#CareerHighlights – Brendan Reville, Software Engineer at Code.org

“Every roadblock is a chance to learn, and I’m constantly learning.”

Brendan Reville has had a productive 20 years. From working on the XBox at Microsoft, to being a developer at Code.org, a leading computer science education organization, Reville has made wide-reaching impacts on the world through his work as a software engineer. Before starting his professional career Reville earned his degree in computer science at Macquarie University in Sydney, Australia. Later relocating to Seattle, WA to work at Microsoft, Reville is still based out of the city today. He is a software engineer at Code.org and has contributed to the “Hour of Code,” a worldwide event designed to introduce the basics of computer science and computer programming to a diverse range of students.

The global movement has been taught in over 180 countries and reached tens of millions of students. Throughout his career and life, from a student to a professional software engineer, Reville has encountered both failures and successes. In his approach to work and education, as in his work at Code.org, Reville propounds the edifying purpose of challenge.

Q: What do you love most about your career, currently at Code.org and in the past at Microsoft? What would you say are some of your proudest achievements as a software engineer?

A: Working on the Xbox 360 was amazing because I went from being a fan on the outside to actually being on the inside of this incredibly talented team. The people there were some of the best in the industry and to be around them and to be learning from them was amazing. Shipping a console that was used by tens of millions of people every day was very exciting.

One exciting project inside of Xbox was adding friends of friends and a newsfeed to the Xbox 360. I had an idea, I made a proposal and I got the chance to actually build it. We had to change our plans at the last minute when it was clear that the first design wasn't working but we figured out a design that did work. It was exciting to have a project that combined creativity and engineering and that actually changed some substantial things about the console for all of our customers.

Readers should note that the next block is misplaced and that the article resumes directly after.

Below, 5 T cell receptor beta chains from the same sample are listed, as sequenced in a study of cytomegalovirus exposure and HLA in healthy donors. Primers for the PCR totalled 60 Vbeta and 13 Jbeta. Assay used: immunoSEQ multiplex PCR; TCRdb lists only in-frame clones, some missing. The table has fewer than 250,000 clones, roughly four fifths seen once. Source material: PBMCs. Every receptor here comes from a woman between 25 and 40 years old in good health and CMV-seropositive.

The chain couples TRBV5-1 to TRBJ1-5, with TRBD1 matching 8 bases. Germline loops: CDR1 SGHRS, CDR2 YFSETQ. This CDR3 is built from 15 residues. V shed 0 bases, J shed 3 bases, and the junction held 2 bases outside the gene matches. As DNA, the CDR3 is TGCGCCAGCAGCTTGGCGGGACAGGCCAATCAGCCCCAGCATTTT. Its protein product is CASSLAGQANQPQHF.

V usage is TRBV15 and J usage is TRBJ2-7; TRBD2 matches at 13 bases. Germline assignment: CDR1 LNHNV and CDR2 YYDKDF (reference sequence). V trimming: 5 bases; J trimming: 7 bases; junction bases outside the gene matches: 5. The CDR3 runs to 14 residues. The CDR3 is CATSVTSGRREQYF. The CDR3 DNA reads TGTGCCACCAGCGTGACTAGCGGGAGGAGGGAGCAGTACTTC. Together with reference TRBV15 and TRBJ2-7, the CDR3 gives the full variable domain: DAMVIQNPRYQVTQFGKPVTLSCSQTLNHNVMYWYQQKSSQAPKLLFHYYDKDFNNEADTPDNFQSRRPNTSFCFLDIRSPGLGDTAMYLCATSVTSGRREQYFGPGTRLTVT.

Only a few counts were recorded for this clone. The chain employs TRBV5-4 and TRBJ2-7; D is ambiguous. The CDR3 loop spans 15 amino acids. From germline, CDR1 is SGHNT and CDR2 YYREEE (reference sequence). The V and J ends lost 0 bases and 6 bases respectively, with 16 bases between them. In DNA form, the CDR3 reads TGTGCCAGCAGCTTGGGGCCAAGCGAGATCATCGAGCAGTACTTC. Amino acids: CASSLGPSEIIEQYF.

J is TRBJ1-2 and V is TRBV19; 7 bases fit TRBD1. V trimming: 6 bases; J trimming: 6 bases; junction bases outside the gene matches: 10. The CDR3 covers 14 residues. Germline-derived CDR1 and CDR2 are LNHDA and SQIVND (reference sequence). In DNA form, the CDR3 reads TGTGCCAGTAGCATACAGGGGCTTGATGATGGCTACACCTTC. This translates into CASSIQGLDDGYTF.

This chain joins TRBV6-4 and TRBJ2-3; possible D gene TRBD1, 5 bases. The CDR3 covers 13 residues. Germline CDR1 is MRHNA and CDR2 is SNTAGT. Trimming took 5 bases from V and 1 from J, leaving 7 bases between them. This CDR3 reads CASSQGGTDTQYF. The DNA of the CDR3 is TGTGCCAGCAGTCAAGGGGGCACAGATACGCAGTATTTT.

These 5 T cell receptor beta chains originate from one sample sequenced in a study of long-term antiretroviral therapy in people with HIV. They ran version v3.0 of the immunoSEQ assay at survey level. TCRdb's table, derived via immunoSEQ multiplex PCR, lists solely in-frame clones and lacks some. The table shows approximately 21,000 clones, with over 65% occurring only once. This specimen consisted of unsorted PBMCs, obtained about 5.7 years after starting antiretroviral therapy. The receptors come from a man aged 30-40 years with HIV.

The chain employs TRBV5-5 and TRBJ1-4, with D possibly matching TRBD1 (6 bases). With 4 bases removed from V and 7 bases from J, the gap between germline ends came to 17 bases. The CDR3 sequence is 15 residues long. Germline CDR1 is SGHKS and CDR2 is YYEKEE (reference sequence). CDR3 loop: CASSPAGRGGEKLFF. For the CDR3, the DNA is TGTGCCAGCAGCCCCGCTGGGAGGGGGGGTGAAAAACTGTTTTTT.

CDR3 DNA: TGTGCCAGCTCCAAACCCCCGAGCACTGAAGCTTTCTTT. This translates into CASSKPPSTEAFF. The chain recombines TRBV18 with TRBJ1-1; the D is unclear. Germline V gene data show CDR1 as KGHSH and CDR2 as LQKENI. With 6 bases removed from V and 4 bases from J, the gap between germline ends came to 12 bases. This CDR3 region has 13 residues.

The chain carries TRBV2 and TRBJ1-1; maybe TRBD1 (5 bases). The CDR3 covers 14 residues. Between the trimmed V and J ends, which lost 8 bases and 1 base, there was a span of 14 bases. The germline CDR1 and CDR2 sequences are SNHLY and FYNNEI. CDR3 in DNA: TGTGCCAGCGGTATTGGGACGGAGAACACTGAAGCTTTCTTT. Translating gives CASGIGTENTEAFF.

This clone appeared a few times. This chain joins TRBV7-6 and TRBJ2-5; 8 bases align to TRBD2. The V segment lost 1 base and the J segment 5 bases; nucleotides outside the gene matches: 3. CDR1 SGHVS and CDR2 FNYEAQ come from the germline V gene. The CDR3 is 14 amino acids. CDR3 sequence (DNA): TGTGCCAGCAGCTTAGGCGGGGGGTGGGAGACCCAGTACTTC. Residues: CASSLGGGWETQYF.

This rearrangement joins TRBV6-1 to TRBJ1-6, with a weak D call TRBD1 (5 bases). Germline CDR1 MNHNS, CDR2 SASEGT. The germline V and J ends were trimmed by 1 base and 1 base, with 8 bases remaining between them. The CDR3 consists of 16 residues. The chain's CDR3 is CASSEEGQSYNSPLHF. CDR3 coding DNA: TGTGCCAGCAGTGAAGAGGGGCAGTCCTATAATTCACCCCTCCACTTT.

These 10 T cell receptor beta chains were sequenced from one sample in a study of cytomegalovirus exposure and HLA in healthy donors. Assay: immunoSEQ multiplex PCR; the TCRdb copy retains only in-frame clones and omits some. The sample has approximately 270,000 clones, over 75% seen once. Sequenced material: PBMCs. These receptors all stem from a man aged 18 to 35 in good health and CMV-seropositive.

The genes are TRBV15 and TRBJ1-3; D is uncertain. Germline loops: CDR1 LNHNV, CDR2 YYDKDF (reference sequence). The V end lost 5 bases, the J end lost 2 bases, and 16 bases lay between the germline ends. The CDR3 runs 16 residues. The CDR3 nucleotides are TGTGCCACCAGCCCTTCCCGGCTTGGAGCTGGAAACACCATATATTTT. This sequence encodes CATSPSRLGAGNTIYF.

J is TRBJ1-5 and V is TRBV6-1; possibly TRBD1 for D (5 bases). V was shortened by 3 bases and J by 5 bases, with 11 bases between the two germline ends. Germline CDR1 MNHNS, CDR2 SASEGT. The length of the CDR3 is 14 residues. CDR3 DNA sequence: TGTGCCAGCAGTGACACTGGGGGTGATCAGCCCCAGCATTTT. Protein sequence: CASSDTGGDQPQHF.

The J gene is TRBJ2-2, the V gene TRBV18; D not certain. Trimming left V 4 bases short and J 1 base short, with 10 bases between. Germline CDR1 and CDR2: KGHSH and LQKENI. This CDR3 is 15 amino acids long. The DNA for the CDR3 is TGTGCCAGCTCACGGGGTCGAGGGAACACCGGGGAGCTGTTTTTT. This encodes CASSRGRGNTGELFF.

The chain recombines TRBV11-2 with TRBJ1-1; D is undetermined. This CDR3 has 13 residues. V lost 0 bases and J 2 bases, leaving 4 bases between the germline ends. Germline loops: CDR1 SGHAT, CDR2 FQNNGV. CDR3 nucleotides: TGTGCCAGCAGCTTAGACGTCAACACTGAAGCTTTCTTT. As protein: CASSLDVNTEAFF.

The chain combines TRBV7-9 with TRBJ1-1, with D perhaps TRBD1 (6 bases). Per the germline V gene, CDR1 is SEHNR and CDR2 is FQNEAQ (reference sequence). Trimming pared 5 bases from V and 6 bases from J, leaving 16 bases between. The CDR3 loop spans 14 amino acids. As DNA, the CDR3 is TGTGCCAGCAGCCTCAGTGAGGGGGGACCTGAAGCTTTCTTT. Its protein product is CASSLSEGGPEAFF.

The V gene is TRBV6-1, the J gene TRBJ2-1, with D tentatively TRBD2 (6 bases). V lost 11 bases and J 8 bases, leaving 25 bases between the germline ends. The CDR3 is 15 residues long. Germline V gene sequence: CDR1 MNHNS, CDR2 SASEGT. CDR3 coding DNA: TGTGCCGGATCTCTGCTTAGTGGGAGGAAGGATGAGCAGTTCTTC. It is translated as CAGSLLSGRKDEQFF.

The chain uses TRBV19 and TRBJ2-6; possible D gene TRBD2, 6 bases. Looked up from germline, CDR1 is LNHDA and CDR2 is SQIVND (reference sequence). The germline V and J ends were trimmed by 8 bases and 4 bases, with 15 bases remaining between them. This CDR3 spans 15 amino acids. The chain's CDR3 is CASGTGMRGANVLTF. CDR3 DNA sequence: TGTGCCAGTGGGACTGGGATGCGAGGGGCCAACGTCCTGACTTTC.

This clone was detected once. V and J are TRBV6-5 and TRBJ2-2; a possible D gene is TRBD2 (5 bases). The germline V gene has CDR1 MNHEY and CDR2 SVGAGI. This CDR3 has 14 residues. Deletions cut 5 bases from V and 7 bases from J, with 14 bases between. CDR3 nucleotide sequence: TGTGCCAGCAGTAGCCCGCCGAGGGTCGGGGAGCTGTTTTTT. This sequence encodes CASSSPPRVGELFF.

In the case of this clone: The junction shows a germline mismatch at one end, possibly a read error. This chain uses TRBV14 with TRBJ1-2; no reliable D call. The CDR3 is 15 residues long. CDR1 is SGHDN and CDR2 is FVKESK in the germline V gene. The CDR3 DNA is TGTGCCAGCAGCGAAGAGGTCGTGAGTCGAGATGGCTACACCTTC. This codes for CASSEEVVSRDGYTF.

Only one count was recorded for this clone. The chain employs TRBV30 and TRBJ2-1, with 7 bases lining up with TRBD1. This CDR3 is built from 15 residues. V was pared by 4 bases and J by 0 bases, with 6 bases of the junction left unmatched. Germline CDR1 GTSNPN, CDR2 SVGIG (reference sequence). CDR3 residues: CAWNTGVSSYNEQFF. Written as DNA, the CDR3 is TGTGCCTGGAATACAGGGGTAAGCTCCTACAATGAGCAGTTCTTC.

Fast-forwarding, Code.org has been an amazing experience as well. When I got to Code.org we were just 15 people in a room, we were just a few months old and we were racing to build our website and the first Hour of Code. And now we've done three annual Hour of Code events and we're currently working on the fourth. On such a small team you get so much impact and I get to work with a very talented team; once again, and we're building something together that impacts a lot of students all around the world and that's very rewarding.

Q: What were you interested in as a child and how did you implement these interests in your career?

A: My interests included reading books, writing stories and designing things but I was mostly into English- it was always my best and favorite subject. I've always been interested in stories and storytelling and thoughtful writing.

A misconception about computer science is that you have to be good at math and that it involves a lot of numbers, but actually, that's fairly unusual. It's good to be good at math for certain branches of computer science but most of the time you don't need a lot it.